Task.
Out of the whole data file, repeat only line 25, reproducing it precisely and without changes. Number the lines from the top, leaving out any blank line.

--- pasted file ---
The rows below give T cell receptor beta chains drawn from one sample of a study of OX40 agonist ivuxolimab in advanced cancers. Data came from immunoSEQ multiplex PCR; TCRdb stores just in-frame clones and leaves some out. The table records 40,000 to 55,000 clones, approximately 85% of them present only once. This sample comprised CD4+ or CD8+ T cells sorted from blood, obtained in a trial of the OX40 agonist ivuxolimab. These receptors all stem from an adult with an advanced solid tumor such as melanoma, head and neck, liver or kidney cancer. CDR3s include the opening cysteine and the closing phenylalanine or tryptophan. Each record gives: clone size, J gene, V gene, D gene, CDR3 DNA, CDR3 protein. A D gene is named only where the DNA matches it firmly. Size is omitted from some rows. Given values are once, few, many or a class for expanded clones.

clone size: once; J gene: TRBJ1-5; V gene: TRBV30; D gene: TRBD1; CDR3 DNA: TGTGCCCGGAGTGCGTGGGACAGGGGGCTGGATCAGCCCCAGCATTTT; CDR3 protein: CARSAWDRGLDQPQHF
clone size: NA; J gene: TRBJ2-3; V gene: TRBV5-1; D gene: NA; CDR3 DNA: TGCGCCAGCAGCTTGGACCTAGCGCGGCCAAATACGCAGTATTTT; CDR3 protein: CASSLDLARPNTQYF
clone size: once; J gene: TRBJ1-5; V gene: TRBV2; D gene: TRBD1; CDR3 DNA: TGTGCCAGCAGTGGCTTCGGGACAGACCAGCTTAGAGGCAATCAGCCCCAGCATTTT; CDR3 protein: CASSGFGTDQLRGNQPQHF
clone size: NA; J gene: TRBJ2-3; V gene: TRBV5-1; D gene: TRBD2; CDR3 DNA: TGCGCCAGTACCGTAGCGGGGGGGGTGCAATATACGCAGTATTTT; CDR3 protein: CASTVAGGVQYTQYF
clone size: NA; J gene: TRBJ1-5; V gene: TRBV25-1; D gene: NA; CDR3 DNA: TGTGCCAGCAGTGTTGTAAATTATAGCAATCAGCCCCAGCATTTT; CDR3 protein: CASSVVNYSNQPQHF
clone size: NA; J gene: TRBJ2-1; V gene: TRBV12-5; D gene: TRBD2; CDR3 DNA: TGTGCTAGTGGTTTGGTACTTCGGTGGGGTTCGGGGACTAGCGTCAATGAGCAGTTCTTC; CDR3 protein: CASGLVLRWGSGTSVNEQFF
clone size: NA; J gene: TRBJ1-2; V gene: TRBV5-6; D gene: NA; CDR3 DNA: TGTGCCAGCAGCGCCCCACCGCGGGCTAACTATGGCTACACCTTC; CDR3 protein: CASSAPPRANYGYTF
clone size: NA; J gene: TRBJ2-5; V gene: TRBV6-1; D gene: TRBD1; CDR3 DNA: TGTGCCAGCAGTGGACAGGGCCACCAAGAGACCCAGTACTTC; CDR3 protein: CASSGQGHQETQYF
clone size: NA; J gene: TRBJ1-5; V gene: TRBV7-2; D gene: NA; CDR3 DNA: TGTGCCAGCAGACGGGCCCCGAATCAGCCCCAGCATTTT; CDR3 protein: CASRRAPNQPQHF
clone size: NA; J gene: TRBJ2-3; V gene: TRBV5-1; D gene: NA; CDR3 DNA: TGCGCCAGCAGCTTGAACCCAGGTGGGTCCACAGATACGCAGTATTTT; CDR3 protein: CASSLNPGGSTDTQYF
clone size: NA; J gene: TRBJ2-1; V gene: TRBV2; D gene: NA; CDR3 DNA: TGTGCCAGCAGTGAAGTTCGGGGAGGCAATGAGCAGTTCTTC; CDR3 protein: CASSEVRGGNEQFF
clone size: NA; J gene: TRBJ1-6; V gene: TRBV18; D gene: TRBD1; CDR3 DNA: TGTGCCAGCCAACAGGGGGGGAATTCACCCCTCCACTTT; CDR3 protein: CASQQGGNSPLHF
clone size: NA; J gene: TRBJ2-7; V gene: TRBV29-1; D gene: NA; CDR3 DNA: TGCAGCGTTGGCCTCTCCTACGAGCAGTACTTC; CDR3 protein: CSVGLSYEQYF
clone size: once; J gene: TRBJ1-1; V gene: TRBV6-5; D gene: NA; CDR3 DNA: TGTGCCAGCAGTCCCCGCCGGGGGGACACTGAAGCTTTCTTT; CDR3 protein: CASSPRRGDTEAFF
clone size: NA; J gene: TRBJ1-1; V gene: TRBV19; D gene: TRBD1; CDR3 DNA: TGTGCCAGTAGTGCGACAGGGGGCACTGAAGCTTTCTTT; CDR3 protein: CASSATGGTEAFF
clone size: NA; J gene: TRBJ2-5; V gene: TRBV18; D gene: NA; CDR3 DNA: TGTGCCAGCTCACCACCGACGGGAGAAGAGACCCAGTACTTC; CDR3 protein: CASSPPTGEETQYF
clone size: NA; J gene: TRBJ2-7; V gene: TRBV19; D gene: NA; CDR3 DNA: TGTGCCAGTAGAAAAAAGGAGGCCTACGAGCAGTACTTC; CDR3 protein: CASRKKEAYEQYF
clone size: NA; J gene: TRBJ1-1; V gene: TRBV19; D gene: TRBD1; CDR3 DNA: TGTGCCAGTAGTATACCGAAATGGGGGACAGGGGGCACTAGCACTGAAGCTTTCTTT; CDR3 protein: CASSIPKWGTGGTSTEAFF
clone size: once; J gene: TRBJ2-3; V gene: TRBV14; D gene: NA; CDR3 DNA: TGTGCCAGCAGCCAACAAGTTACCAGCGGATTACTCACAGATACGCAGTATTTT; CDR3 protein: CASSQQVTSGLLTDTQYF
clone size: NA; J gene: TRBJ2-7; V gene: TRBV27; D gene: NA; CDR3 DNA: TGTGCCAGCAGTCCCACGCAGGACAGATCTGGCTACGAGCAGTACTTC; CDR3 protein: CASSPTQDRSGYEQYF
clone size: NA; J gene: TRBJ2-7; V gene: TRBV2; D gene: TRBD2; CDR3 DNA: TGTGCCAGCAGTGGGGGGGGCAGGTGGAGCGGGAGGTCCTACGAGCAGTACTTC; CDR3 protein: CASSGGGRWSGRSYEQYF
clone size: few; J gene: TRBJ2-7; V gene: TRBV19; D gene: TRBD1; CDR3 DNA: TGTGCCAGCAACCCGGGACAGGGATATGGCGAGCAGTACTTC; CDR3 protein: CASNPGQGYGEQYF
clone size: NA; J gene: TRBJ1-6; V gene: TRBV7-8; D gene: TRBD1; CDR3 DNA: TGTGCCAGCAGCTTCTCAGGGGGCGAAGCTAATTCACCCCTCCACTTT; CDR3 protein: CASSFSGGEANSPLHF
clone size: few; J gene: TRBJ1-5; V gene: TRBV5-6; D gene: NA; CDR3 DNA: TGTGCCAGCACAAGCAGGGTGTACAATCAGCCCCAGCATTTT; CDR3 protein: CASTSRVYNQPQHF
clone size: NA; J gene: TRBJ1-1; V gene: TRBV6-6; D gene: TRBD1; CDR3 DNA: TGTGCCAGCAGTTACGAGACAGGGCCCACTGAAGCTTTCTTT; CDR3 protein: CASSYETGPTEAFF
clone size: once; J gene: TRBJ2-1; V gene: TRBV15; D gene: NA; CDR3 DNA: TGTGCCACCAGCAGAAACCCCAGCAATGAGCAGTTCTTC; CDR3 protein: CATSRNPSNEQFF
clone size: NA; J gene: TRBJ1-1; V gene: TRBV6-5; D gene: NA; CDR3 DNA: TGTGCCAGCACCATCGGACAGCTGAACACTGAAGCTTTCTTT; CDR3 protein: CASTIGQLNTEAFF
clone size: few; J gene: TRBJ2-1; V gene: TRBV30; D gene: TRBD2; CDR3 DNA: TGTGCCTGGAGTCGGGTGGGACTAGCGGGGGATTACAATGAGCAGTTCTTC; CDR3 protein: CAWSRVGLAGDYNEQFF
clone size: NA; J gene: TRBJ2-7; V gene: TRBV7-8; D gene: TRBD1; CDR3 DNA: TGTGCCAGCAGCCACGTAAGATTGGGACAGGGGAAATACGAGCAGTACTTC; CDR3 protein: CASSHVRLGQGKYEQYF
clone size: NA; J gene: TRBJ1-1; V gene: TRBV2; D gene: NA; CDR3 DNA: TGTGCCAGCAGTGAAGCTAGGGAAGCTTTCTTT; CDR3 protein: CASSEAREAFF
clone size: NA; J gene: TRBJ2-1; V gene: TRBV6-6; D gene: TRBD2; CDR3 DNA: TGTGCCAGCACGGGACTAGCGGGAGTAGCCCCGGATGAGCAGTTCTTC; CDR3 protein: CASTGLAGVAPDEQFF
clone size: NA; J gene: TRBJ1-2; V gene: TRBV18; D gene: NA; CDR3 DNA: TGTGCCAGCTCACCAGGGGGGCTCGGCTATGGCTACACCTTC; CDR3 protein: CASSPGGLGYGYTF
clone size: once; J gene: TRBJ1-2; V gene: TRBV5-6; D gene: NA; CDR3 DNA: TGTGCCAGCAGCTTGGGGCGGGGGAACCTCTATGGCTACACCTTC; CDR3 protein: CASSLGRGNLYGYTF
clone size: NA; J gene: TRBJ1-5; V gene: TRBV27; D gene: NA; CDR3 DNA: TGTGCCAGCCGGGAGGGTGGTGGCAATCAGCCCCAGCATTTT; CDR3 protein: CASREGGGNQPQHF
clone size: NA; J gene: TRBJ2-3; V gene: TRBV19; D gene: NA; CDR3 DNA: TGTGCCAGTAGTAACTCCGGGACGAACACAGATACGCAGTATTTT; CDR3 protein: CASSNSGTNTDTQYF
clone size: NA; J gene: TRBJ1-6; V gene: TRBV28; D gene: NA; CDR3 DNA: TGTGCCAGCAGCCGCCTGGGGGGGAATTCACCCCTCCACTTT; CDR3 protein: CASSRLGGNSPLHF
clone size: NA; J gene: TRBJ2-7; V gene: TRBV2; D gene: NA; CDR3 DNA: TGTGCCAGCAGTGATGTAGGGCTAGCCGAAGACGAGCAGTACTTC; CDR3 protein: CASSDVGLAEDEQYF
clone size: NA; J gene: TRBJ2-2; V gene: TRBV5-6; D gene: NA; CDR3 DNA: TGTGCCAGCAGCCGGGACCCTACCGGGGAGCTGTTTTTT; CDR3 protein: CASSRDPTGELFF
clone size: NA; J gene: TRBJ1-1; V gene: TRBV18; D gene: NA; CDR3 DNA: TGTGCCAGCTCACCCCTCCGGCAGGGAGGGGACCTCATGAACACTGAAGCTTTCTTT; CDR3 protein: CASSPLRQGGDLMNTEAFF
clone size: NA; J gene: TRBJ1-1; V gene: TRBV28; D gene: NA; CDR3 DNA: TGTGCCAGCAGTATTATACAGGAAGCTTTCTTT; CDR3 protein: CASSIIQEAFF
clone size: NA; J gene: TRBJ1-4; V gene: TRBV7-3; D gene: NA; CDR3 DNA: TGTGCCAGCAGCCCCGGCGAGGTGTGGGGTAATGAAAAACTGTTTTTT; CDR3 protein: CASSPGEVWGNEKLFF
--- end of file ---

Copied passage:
clone size: few; J gene: TRBJ1-5; V gene: TRBV5-6; D gene: NA; CDR3 DNA: TGTGCCAGCACAAGCAGGGTGTACAATCAGCCCCAGCATTTT; CDR3 protein: CASTSRVYNQPQHF